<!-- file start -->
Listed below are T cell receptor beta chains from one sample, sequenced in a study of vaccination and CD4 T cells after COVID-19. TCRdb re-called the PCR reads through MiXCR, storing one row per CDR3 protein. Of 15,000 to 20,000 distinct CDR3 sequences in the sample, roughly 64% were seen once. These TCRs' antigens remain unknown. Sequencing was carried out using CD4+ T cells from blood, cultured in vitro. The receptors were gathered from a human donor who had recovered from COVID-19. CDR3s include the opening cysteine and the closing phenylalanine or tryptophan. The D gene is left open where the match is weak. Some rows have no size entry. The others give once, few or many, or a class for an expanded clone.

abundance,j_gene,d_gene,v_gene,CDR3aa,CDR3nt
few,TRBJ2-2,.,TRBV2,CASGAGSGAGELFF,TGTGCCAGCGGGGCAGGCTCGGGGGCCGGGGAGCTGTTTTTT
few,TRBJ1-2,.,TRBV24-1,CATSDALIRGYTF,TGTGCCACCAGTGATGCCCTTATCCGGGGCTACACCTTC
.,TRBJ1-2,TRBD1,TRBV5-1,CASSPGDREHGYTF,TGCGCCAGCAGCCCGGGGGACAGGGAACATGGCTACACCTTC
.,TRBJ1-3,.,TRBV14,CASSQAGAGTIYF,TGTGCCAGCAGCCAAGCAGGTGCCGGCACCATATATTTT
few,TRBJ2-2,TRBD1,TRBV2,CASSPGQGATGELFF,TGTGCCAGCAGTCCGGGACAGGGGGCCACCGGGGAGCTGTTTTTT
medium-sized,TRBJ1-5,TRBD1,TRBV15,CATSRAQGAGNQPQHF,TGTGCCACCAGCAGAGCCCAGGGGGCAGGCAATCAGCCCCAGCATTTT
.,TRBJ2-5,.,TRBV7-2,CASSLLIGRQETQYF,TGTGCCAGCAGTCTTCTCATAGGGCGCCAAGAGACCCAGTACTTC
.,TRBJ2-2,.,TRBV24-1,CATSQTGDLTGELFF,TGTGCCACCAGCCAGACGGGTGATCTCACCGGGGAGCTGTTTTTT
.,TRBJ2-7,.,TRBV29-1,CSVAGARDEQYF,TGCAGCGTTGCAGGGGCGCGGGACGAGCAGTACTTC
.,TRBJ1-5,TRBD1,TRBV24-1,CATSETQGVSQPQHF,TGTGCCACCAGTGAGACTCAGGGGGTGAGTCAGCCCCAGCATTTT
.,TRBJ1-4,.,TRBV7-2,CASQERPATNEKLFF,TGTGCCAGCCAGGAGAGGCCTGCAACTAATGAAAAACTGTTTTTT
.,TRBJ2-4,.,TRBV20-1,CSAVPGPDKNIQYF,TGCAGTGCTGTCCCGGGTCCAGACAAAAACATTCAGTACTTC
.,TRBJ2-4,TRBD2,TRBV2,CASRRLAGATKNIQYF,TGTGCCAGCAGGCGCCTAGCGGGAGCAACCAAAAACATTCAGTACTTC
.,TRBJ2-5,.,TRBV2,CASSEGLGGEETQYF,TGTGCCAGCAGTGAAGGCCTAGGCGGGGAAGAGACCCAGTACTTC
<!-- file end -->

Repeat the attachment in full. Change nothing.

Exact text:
Listed below are T cell receptor beta chains from one sample, sequenced in a study of vaccination and CD4 T cells after COVID-19. TCRdb re-called the PCR reads through MiXCR, storing one row per CDR3 protein. Of 15,000 to 20,000 distinct CDR3 sequences in the sample, roughly 64% were seen once. These TCRs' antigens remain unknown. Sequencing was carried out using CD4+ T cells from blood, cultured in vitro. The receptors were gathered from a human donor who had recovered from COVID-19. CDR3s include the opening cysteine and the closing phenylalanine or tryptophan. The D gene is left open where the match is weak. Some rows have no size entry. The others give once, few or many, or a class for an expanded clone.

abundance,j_gene,d_gene,v_gene,CDR3aa,CDR3nt
few,TRBJ2-2,.,TRBV2,CASGAGSGAGELFF,TGTGCCAGCGGGGCAGGCTCGGGGGCCGGGGAGCTGTTTTTT
few,TRBJ1-2,.,TRBV24-1,CATSDALIRGYTF,TGTGCCACCAGTGATGCCCTTATCCGGGGCTACACCTTC
.,TRBJ1-2,TRBD1,TRBV5-1,CASSPGDREHGYTF,TGCGCCAGCAGCCCGGGGGACAGGGAACATGGCTACACCTTC
.,TRBJ1-3,.,TRBV14,CASSQAGAGTIYF,TGTGCCAGCAGCCAAGCAGGTGCCGGCACCATATATTTT
few,TRBJ2-2,TRBD1,TRBV2,CASSPGQGATGELFF,TGTGCCAGCAGTCCGGGACAGGGGGCCACCGGGGAGCTGTTTTTT
medium-sized,TRBJ1-5,TRBD1,TRBV15,CATSRAQGAGNQPQHF,TGTGCCACCAGCAGAGCCCAGGGGGCAGGCAATCAGCCCCAGCATTTT
.,TRBJ2-5,.,TRBV7-2,CASSLLIGRQETQYF,TGTGCCAGCAGTCTTCTCATAGGGCGCCAAGAGACCCAGTACTTC
.,TRBJ2-2,.,TRBV24-1,CATSQTGDLTGELFF,TGTGCCACCAGCCAGACGGGTGATCTCACCGGGGAGCTGTTTTTT
.,TRBJ2-7,.,TRBV29-1,CSVAGARDEQYF,TGCAGCGTTGCAGGGGCGCGGGACGAGCAGTACTTC
.,TRBJ1-5,TRBD1,TRBV24-1,CATSETQGVSQPQHF,TGTGCCACCAGTGAGACTCAGGGGGTGAGTCAGCCCCAGCATTTT
.,TRBJ1-4,.,TRBV7-2,CASQERPATNEKLFF,TGTGCCAGCCAGGAGAGGCCTGCAACTAATGAAAAACTGTTTTTT
.,TRBJ2-4,.,TRBV20-1,CSAVPGPDKNIQYF,TGCAGTGCTGTCCCGGGTCCAGACAAAAACATTCAGTACTTC
.,TRBJ2-4,TRBD2,TRBV2,CASRRLAGATKNIQYF,TGTGCCAGCAGGCGCCTAGCGGGAGCAACCAAAAACATTCAGTACTTC
.,TRBJ2-5,.,TRBV2,CASSEGLGGEETQYF,TGTGCCAGCAGTGAAGGCCTAGGCGGGGAAGAGACCCAGTACTTC